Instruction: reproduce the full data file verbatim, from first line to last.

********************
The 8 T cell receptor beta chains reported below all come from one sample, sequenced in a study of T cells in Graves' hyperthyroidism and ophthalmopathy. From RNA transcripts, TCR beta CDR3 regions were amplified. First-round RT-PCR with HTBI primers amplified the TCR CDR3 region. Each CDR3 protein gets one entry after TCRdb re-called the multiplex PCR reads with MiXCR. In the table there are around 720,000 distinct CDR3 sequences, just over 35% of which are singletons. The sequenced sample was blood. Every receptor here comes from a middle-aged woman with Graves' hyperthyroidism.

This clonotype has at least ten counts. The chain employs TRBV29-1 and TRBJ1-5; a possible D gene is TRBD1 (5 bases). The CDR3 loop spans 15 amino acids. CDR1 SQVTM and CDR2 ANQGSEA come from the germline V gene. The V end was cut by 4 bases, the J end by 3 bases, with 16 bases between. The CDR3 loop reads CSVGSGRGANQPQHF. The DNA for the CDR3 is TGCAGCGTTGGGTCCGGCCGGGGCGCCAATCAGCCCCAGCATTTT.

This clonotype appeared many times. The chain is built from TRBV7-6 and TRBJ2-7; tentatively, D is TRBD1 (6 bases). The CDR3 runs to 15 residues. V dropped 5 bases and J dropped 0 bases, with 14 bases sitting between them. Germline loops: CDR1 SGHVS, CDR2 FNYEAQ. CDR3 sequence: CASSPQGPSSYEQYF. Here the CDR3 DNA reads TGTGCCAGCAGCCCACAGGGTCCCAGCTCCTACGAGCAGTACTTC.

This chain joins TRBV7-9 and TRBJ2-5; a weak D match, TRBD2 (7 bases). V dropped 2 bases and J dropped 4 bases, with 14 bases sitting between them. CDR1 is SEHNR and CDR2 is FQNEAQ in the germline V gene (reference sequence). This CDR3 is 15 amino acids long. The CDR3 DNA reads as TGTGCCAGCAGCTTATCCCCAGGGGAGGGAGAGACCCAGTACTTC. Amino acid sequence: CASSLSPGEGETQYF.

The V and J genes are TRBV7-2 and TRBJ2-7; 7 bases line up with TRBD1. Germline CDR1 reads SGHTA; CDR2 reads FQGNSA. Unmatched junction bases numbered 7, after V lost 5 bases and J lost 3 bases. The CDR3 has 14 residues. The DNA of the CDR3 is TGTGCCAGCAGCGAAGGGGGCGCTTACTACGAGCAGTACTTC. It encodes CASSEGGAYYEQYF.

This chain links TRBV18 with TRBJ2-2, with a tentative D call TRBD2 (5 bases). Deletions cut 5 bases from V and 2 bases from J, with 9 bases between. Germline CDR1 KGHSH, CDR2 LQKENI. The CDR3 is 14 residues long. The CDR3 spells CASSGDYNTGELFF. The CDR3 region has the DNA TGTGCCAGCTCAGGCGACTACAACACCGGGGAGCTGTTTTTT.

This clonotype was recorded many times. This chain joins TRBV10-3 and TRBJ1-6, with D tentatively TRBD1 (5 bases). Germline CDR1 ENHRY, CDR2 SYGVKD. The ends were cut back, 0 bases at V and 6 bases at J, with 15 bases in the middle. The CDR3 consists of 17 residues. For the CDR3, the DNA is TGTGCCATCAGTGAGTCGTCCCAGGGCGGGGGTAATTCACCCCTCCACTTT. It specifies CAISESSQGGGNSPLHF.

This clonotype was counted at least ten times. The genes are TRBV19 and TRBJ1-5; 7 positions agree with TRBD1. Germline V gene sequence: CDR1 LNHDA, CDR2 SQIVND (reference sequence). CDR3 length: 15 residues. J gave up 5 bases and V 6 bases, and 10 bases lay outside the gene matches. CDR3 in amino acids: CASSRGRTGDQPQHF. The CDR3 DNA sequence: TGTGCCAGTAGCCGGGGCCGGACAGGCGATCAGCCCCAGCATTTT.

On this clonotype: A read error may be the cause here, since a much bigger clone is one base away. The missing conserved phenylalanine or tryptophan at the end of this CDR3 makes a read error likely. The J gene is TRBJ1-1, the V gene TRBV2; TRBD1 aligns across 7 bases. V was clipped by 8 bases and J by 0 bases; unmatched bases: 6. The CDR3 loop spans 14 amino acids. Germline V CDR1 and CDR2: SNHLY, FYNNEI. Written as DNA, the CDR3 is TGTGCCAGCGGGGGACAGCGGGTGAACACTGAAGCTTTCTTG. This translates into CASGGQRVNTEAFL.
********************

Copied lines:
The 8 T cell receptor beta chains reported below all come from one sample, sequenced in a study of T cells in Graves' hyperthyroidism and ophthalmopathy. From RNA transcripts, TCR beta CDR3 regions were amplified. First-round RT-PCR with HTBI primers amplified the TCR CDR3 region. Each CDR3 protein gets one entry after TCRdb re-called the multiplex PCR reads with MiXCR. In the table there are around 720,000 distinct CDR3 sequences, just over 35% of which are singletons. The sequenced sample was blood. Every receptor here comes from a middle-aged woman with Graves' hyperthyroidism.

This clonotype has at least ten counts. The chain employs TRBV29-1 and TRBJ1-5; a possible D gene is TRBD1 (5 bases). The CDR3 loop spans 15 amino acids. CDR1 SQVTM and CDR2 ANQGSEA come from the germline V gene. The V end was cut by 4 bases, the J end by 3 bases, with 16 bases between. The CDR3 loop reads CSVGSGRGANQPQHF. The DNA for the CDR3 is TGCAGCGTTGGGTCCGGCCGGGGCGCCAATCAGCCCCAGCATTTT.

This clonotype appeared many times. The chain is built from TRBV7-6 and TRBJ2-7; tentatively, D is TRBD1 (6 bases). The CDR3 runs to 15 residues. V dropped 5 bases and J dropped 0 bases, with 14 bases sitting between them. Germline loops: CDR1 SGHVS, CDR2 FNYEAQ. CDR3 sequence: CASSPQGPSSYEQYF. Here the CDR3 DNA reads TGTGCCAGCAGCCCACAGGGTCCCAGCTCCTACGAGCAGTACTTC.

This chain joins TRBV7-9 and TRBJ2-5; a weak D match, TRBD2 (7 bases). V dropped 2 bases and J dropped 4 bases, with 14 bases sitting between them. CDR1 is SEHNR and CDR2 is FQNEAQ in the germline V gene (reference sequence). This CDR3 is 15 amino acids long. The CDR3 DNA reads as TGTGCCAGCAGCTTATCCCCAGGGGAGGGAGAGACCCAGTACTTC. Amino acid sequence: CASSLSPGEGETQYF.

The V and J genes are TRBV7-2 and TRBJ2-7; 7 bases line up with TRBD1. Germline CDR1 reads SGHTA; CDR2 reads FQGNSA. Unmatched junction bases numbered 7, after V lost 5 bases and J lost 3 bases. The CDR3 has 14 residues. The DNA of the CDR3 is TGTGCCAGCAGCGAAGGGGGCGCTTACTACGAGCAGTACTTC. It encodes CASSEGGAYYEQYF.

This chain links TRBV18 with TRBJ2-2, with a tentative D call TRBD2 (5 bases). Deletions cut 5 bases from V and 2 bases from J, with 9 bases between. Germline CDR1 KGHSH, CDR2 LQKENI. The CDR3 is 14 residues long. The CDR3 spells CASSGDYNTGELFF. The CDR3 region has the DNA TGTGCCAGCTCAGGCGACTACAACACCGGGGAGCTGTTTTTT.

This clonotype was recorded many times. This chain joins TRBV10-3 and TRBJ1-6, with D tentatively TRBD1 (5 bases). Germline CDR1 ENHRY, CDR2 SYGVKD. The ends were cut back, 0 bases at V and 6 bases at J, with 15 bases in the middle. The CDR3 consists of 17 residues. For the CDR3, the DNA is TGTGCCATCAGTGAGTCGTCCCAGGGCGGGGGTAATTCACCCCTCCACTTT. It specifies CAISESSQGGGNSPLHF.

This clonotype was counted at least ten times. The genes are TRBV19 and TRBJ1-5; 7 positions agree with TRBD1. Germline V gene sequence: CDR1 LNHDA, CDR2 SQIVND (reference sequence). CDR3 length: 15 residues. J gave up 5 bases and V 6 bases, and 10 bases lay outside the gene matches. CDR3 in amino acids: CASSRGRTGDQPQHF. The CDR3 DNA sequence: TGTGCCAGTAGCCGGGGCCGGACAGGCGATCAGCCCCAGCATTTT.

On this clonotype: A read error may be the cause here, since a much bigger clone is one base away. The missing conserved phenylalanine or tryptophan at the end of this CDR3 makes a read error likely. The J gene is TRBJ1-1, the V gene TRBV2; TRBD1 aligns across 7 bases. V was clipped by 8 bases and J by 0 bases; unmatched bases: 6. The CDR3 loop spans 14 amino acids. Germline V CDR1 and CDR2: SNHLY, FYNNEI. Written as DNA, the CDR3 is TGTGCCAGCGGGGGACAGCGGGTGAACACTGAAGCTTTCTTG. This translates into CASGGQRVNTEAFL.